10/11 - MelaniA Trump

Melania Trump is the current first lady of the United States, as wife of 45th president of the United States, Donald Trump. She is only the second US First Lady to be born outside the US. Born in Slovenia’s Novo Mesto, Melania Knavs started modelling at the age of 5. She moved to America in 1996, where she continued to work as a model. She forged a succesful career and is known for her appearances in Sports Illustrated, Vanity Fair, Vogue, Harper’s Bazaar and GQ.

She also posed nude for magazines, including a British GQ photo spread in 2000. In September 1998, Knauss met Donald Trump at a party and the couple married in 2005. In 2006 she gave birth to her only child Barron. In addition to her modelling career, Trump was also a businesswoman who launched a jewellery line in 2010 and a caviar-based skincare line in 2013. In 2017, she became the First Lady of the United States. Since moving to the White House, she has devoted her time to promoting the public awareness campaign Be Best that focuses on well-being for youth and advocates against cyberbullying and drug use.

9/11 - Ana Brnabić

Ana Brnabić is the Serbian Prime Minister, the first woman and LGBTQ person in Serbia to hold such position. Brnabić attracted attention of the Serbian public in August 2016 when the then Prime Minister Aleksandar Vučić revealed he knew of her sexual orientation when he nominated her for the minister of public administration and local self-government.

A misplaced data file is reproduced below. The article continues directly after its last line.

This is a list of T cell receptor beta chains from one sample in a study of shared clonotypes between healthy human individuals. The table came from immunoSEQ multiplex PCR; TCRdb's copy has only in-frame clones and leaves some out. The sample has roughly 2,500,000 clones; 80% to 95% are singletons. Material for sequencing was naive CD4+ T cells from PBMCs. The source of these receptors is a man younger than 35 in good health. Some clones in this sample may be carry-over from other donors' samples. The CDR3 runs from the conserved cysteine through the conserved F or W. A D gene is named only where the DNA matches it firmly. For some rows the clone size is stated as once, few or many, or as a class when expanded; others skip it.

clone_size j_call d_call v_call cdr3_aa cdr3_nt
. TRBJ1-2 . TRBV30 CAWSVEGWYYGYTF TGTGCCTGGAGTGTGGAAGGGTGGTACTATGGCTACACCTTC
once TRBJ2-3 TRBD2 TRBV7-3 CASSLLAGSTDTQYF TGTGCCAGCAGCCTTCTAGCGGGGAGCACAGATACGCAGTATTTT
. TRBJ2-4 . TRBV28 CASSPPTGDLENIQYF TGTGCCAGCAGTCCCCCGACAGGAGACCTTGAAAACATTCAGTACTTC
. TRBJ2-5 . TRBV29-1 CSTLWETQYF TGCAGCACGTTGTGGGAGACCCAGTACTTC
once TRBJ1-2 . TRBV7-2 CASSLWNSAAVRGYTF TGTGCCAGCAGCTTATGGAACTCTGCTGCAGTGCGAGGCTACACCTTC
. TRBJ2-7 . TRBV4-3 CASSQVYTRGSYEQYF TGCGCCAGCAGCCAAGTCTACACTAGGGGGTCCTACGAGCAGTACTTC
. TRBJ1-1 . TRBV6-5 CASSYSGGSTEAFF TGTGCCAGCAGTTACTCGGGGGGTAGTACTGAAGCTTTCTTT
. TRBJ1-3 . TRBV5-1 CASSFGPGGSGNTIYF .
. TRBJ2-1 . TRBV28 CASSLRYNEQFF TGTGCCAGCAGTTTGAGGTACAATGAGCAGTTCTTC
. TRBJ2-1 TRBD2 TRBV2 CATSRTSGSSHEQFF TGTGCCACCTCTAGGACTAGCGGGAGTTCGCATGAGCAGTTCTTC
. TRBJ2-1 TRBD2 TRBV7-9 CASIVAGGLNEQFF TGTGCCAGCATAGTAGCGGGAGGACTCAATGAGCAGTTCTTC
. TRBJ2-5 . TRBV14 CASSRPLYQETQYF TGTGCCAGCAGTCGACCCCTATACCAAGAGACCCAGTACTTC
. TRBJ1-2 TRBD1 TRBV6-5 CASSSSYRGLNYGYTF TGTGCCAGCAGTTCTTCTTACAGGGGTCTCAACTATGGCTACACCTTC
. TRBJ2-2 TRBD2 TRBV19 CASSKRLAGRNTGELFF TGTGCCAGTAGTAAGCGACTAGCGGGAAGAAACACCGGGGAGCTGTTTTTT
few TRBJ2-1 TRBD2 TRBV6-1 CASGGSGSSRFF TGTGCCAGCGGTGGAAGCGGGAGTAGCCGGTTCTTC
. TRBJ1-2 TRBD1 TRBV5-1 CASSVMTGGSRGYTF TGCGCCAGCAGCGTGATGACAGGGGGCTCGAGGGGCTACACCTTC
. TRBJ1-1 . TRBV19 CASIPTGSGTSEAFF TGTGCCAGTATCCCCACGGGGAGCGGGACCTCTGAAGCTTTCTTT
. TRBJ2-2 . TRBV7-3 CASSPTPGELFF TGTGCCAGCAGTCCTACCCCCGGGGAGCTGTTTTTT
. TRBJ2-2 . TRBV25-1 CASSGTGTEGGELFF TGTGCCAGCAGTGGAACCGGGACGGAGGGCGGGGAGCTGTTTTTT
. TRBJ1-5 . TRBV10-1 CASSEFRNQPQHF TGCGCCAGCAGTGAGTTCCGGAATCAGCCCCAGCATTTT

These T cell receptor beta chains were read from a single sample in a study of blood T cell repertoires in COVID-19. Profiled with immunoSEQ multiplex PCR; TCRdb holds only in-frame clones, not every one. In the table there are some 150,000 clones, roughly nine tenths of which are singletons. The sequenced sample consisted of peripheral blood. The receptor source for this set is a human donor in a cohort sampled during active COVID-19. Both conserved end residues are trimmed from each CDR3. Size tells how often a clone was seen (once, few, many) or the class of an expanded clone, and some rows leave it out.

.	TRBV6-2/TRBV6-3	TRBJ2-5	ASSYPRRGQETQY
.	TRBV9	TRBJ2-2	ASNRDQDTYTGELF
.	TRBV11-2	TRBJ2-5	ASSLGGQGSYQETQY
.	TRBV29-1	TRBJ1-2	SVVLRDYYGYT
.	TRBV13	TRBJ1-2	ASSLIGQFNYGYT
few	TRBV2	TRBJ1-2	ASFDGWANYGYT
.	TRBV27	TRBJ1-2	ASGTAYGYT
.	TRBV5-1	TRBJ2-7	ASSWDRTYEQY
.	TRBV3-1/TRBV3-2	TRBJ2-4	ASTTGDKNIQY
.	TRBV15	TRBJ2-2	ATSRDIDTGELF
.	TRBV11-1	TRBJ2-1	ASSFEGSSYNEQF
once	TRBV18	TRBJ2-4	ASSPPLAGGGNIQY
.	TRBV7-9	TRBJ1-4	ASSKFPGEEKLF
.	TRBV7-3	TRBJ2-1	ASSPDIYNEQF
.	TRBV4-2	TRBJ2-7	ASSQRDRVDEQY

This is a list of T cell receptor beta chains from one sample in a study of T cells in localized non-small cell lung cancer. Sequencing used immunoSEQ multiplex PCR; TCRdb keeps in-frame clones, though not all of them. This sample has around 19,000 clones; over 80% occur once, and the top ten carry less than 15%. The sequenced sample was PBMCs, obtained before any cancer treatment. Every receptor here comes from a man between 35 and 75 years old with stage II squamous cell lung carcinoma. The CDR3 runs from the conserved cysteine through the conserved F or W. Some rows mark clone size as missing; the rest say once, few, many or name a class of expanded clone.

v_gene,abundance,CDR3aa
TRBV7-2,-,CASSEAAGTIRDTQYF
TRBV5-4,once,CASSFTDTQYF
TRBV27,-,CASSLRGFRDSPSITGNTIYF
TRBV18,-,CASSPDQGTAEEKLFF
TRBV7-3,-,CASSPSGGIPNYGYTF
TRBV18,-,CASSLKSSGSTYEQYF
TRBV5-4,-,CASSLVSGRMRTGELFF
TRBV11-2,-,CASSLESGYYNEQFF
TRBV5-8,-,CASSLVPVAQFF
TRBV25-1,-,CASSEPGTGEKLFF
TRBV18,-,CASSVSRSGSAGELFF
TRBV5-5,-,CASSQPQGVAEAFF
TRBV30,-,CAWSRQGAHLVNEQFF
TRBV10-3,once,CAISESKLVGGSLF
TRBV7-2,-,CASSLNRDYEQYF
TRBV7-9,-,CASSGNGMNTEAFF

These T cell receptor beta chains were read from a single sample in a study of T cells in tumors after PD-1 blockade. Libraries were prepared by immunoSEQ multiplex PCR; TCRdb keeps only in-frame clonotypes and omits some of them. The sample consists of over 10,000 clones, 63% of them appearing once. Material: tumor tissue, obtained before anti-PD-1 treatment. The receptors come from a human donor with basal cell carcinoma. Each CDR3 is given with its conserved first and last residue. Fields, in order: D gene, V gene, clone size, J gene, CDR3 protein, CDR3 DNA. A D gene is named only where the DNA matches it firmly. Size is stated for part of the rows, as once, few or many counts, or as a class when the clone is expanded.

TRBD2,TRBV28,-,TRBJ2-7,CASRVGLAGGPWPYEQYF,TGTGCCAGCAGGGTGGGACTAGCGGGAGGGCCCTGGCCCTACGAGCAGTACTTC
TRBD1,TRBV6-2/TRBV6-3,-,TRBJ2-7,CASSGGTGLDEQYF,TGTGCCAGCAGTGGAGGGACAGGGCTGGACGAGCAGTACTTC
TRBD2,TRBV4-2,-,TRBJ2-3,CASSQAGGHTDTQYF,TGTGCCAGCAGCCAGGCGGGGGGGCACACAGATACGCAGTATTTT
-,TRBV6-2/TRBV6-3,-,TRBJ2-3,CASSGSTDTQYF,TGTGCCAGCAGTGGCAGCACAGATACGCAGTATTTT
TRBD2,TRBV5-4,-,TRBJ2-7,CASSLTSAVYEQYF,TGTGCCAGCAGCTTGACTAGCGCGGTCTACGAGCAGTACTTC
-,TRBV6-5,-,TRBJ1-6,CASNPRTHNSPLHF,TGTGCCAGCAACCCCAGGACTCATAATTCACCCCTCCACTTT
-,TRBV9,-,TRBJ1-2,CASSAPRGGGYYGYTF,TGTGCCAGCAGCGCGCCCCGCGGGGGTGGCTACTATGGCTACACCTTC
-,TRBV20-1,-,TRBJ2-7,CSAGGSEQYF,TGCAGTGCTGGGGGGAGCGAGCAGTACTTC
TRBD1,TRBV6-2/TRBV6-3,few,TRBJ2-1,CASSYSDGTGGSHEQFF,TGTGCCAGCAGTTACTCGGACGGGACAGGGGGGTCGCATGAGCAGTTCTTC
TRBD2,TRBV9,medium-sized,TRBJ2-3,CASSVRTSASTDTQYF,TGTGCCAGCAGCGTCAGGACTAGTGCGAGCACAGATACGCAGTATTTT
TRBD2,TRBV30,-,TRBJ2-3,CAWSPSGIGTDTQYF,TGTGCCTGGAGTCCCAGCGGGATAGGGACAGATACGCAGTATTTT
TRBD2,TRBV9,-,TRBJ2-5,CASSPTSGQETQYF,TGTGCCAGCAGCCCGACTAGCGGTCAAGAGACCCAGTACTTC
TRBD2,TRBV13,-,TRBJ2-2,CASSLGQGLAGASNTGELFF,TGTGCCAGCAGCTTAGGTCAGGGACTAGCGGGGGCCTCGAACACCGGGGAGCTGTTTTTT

Ana Brnabić

After Vučić resigned as Prime Minister in 2017 to become president, he made Brnabić the new Prime Minister, the post she still holds today. In 2019 Brnabić became a parent after her partner Milica Djurdjič gave birth to a boy. She is believed to be the first prime minister in a same-sex couple whose partner gave birth while the prime minister was in office. Brnabić is the fifth openly LGBT head of government in the world, and the second female LGBT head of government overall. In 2019, Forbes 100 most powerful women list ranked Brnabić at 88th place.